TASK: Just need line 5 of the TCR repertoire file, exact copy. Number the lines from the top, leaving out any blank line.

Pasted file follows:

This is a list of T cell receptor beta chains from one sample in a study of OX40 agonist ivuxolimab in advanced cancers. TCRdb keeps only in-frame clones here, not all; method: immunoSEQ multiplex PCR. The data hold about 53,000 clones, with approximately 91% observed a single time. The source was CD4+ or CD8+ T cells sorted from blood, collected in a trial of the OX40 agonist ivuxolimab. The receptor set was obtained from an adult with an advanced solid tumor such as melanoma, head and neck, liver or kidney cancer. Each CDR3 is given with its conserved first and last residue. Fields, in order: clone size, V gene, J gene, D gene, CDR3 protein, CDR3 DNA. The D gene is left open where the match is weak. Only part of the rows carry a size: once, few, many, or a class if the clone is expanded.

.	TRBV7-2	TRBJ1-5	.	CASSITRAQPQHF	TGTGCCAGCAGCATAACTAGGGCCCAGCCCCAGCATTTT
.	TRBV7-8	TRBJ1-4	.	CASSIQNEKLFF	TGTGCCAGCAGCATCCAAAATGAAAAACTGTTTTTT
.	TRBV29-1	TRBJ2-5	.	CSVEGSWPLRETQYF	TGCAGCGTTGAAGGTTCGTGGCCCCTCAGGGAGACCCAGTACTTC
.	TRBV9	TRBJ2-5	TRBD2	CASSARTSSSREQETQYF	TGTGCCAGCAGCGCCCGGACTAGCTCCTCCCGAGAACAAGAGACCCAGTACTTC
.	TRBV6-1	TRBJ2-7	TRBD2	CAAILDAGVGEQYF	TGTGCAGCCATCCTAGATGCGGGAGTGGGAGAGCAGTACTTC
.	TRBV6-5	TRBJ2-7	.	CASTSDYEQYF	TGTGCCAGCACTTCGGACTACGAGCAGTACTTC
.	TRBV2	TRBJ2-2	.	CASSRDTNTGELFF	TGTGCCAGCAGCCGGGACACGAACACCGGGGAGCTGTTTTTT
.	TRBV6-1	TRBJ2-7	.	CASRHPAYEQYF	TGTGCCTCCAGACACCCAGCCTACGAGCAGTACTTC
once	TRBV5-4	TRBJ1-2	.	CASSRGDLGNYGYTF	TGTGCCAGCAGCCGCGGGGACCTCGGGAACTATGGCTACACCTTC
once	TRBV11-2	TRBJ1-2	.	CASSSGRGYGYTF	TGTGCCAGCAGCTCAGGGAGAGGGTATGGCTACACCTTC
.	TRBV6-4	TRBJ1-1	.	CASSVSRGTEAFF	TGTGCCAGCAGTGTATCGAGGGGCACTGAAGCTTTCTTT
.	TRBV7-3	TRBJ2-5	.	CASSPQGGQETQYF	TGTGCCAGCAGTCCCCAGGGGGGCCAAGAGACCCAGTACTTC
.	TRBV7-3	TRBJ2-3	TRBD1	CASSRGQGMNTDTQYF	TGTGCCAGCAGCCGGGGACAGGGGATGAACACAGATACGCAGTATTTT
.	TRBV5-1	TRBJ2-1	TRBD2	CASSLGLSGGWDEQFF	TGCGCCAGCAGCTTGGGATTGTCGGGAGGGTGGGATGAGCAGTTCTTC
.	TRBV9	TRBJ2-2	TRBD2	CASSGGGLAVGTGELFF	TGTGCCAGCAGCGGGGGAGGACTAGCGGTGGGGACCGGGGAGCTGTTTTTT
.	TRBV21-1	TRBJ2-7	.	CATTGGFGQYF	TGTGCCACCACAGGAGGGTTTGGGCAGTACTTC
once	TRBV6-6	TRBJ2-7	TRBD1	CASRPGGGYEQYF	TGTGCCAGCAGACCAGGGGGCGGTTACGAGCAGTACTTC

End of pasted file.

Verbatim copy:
.	TRBV9	TRBJ2-5	TRBD2	CASSARTSSSREQETQYF	TGTGCCAGCAGCGCCCGGACTAGCTCCTCCCGAGAACAAGAGACCCAGTACTTC